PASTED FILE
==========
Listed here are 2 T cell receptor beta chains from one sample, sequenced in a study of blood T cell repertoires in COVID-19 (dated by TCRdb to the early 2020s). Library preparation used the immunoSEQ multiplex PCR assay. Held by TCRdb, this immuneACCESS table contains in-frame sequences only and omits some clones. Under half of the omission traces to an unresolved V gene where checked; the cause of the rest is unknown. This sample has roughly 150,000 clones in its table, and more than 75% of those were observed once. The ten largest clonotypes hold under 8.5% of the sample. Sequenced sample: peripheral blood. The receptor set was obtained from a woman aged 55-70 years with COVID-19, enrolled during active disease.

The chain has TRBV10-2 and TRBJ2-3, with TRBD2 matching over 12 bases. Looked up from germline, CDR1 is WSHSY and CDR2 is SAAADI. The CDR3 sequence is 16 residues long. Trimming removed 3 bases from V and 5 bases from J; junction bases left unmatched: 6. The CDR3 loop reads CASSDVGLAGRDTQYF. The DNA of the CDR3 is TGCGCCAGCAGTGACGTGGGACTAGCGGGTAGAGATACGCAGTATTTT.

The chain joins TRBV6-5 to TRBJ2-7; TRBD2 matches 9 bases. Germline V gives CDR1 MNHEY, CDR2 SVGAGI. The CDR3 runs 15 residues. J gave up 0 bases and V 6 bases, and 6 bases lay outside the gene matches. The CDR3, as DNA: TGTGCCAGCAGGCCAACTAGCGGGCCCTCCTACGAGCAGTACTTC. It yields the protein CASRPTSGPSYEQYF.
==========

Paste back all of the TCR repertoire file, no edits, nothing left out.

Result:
Listed here are 2 T cell receptor beta chains from one sample, sequenced in a study of blood T cell repertoires in COVID-19 (dated by TCRdb to the early 2020s). Library preparation used the immunoSEQ multiplex PCR assay. Held by TCRdb, this immuneACCESS table contains in-frame sequences only and omits some clones. Under half of the omission traces to an unresolved V gene where checked; the cause of the rest is unknown. This sample has roughly 150,000 clones in its table, and more than 75% of those were observed once. The ten largest clonotypes hold under 8.5% of the sample. Sequenced sample: peripheral blood. The receptor set was obtained from a woman aged 55-70 years with COVID-19, enrolled during active disease.

The chain has TRBV10-2 and TRBJ2-3, with TRBD2 matching over 12 bases. Looked up from germline, CDR1 is WSHSY and CDR2 is SAAADI. The CDR3 sequence is 16 residues long. Trimming removed 3 bases from V and 5 bases from J; junction bases left unmatched: 6. The CDR3 loop reads CASSDVGLAGRDTQYF. The DNA of the CDR3 is TGCGCCAGCAGTGACGTGGGACTAGCGGGTAGAGATACGCAGTATTTT.

The chain joins TRBV6-5 to TRBJ2-7; TRBD2 matches 9 bases. Germline V gives CDR1 MNHEY, CDR2 SVGAGI. The CDR3 runs 15 residues. J gave up 0 bases and V 6 bases, and 6 bases lay outside the gene matches. The CDR3, as DNA: TGTGCCAGCAGGCCAACTAGCGGGCCCTCCTACGAGCAGTACTTC. It yields the protein CASRPTSGPSYEQYF.